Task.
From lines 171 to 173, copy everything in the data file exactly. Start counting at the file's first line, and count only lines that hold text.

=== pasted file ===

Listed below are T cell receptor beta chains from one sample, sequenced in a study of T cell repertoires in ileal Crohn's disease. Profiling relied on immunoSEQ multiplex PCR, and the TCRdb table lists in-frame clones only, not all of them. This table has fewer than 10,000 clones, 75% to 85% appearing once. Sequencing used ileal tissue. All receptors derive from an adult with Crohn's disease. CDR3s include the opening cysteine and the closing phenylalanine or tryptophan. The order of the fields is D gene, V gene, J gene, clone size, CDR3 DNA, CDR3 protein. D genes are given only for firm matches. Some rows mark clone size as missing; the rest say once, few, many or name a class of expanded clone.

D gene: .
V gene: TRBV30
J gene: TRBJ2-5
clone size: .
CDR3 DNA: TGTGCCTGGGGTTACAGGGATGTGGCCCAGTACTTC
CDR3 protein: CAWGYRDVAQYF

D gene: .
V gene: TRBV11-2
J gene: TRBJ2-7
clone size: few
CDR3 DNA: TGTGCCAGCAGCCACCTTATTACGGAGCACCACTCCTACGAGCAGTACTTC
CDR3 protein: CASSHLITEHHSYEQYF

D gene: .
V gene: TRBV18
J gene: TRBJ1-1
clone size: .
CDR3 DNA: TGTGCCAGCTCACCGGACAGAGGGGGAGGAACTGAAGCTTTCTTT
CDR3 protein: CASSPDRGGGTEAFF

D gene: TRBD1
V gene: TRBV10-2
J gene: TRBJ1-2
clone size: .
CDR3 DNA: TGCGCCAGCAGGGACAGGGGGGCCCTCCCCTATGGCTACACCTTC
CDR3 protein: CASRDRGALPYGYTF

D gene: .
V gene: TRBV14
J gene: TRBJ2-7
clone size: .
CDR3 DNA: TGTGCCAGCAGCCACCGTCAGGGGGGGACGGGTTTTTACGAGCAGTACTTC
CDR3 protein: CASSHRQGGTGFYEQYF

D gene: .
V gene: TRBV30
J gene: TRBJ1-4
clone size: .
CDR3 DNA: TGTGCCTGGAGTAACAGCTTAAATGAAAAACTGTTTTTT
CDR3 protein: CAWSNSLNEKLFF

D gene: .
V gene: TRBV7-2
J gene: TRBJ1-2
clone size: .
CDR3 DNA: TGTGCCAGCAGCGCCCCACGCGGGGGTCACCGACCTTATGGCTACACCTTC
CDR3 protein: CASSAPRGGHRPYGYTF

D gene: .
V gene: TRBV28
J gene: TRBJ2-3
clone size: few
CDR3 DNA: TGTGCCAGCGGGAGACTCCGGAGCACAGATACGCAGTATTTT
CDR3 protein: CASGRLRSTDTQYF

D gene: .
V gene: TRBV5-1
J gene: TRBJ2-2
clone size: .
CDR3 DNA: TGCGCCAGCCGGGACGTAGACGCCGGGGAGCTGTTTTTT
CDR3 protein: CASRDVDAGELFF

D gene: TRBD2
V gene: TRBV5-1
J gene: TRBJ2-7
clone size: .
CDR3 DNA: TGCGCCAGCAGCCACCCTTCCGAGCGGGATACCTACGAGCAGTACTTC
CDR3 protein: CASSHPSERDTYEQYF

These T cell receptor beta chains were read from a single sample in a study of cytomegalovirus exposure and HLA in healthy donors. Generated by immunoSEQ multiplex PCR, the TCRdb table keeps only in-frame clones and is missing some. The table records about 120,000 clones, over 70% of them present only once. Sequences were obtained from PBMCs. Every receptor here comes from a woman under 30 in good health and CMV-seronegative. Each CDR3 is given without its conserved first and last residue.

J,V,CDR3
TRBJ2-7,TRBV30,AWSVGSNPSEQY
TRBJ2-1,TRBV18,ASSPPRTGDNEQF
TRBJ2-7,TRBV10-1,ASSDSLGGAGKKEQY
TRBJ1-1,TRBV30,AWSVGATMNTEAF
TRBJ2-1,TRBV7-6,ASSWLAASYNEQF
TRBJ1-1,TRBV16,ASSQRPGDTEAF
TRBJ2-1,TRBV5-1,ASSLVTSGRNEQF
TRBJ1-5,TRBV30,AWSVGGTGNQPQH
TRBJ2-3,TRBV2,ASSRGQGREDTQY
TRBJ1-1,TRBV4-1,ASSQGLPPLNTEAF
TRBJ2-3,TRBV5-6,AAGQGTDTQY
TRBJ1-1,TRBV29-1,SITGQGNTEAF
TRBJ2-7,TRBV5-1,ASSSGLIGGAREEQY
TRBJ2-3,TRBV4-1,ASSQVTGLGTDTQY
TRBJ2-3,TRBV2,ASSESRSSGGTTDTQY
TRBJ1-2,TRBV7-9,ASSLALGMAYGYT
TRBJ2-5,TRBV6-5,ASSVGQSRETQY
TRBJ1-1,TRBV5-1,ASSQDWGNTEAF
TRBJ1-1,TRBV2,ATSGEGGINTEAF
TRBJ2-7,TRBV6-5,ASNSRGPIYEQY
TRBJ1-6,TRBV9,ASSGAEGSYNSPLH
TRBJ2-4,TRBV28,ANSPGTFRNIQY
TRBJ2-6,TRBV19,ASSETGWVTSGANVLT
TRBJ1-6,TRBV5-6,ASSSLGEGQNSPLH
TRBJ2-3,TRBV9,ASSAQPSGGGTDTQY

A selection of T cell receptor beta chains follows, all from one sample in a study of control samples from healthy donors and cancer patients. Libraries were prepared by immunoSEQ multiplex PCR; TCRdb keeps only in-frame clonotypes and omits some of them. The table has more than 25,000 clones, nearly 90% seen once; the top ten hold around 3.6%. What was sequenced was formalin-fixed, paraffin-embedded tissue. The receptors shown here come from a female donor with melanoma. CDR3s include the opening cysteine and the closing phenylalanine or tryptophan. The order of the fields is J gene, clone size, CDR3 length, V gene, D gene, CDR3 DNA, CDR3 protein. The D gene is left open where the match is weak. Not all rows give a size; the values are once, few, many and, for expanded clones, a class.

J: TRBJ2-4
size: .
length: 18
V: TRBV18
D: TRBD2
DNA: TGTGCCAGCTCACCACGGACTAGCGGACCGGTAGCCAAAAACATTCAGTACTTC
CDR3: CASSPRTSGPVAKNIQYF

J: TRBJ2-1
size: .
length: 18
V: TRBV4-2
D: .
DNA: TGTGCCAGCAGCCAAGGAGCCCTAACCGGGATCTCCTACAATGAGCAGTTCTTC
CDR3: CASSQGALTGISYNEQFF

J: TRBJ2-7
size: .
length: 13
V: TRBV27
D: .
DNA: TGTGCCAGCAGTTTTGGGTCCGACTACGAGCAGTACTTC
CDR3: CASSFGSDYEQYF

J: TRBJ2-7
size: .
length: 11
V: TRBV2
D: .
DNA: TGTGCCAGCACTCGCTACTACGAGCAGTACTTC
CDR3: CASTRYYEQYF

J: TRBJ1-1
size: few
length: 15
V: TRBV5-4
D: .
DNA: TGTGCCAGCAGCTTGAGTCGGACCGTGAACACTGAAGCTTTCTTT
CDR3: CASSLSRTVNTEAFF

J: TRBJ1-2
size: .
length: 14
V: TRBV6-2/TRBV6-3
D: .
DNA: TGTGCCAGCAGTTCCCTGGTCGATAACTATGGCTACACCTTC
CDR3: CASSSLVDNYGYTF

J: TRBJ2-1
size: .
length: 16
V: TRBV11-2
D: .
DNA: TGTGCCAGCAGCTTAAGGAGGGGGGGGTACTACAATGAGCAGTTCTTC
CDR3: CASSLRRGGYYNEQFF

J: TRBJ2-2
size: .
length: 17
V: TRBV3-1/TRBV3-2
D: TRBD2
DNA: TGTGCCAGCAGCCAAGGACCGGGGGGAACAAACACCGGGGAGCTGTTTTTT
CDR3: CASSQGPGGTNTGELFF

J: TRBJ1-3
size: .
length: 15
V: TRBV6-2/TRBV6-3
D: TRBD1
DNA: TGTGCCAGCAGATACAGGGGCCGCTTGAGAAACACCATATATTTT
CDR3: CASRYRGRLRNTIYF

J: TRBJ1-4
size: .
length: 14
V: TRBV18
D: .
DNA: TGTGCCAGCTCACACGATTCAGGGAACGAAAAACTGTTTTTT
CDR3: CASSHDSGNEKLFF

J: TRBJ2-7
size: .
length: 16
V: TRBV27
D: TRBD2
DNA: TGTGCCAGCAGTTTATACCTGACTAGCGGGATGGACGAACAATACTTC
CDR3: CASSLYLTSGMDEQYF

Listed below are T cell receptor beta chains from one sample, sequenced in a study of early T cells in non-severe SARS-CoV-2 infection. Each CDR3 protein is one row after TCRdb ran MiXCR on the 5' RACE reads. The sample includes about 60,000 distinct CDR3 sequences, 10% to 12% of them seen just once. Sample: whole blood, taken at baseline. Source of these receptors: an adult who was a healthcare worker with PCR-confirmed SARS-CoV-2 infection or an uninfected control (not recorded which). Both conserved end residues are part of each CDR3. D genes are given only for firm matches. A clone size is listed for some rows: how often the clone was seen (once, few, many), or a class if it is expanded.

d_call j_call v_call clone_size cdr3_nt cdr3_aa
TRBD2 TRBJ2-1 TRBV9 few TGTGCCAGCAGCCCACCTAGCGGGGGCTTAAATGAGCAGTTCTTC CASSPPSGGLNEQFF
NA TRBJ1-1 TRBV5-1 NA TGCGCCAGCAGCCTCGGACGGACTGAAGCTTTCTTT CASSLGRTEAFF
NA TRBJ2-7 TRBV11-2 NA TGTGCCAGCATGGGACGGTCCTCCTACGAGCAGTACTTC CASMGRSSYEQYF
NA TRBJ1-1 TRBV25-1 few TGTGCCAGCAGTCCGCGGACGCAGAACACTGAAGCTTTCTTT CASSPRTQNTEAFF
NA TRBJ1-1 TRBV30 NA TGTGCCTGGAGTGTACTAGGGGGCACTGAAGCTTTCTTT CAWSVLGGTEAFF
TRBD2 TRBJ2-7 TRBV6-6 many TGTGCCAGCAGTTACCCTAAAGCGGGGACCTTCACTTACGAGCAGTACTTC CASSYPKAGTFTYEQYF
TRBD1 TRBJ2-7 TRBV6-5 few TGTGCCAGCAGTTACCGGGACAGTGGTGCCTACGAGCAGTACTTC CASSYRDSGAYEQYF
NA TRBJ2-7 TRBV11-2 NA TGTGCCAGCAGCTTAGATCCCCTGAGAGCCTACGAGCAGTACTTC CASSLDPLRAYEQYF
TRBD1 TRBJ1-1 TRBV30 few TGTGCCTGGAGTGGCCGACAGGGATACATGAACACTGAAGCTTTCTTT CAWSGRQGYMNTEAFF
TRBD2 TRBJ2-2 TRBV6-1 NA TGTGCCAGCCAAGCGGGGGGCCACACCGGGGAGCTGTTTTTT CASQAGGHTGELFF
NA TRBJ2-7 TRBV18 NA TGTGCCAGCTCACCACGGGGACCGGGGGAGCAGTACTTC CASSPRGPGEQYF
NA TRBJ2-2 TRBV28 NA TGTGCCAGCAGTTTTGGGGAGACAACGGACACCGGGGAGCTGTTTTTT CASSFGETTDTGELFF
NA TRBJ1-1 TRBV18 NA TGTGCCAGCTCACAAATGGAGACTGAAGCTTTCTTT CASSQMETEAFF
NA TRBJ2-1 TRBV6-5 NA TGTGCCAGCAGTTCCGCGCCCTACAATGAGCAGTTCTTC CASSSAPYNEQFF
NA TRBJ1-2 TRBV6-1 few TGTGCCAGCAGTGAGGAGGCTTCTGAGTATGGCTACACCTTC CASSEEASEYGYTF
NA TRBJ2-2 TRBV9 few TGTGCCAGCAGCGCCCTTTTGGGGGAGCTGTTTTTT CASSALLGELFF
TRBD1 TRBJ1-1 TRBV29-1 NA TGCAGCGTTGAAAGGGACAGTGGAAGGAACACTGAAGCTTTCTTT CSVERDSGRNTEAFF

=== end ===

NA TRBJ2-7 TRBV11-2 NA TGTGCCAGCATGGGACGGTCCTCCTACGAGCAGTACTTC CASMGRSSYEQYF
NA TRBJ1-1 TRBV25-1 few TGTGCCAGCAGTCCGCGGACGCAGAACACTGAAGCTTTCTTT CASSPRTQNTEAFF
NA TRBJ1-1 TRBV30 NA TGTGCCTGGAGTGTACTAGGGGGCACTGAAGCTTTCTTT CAWSVLGGTEAFF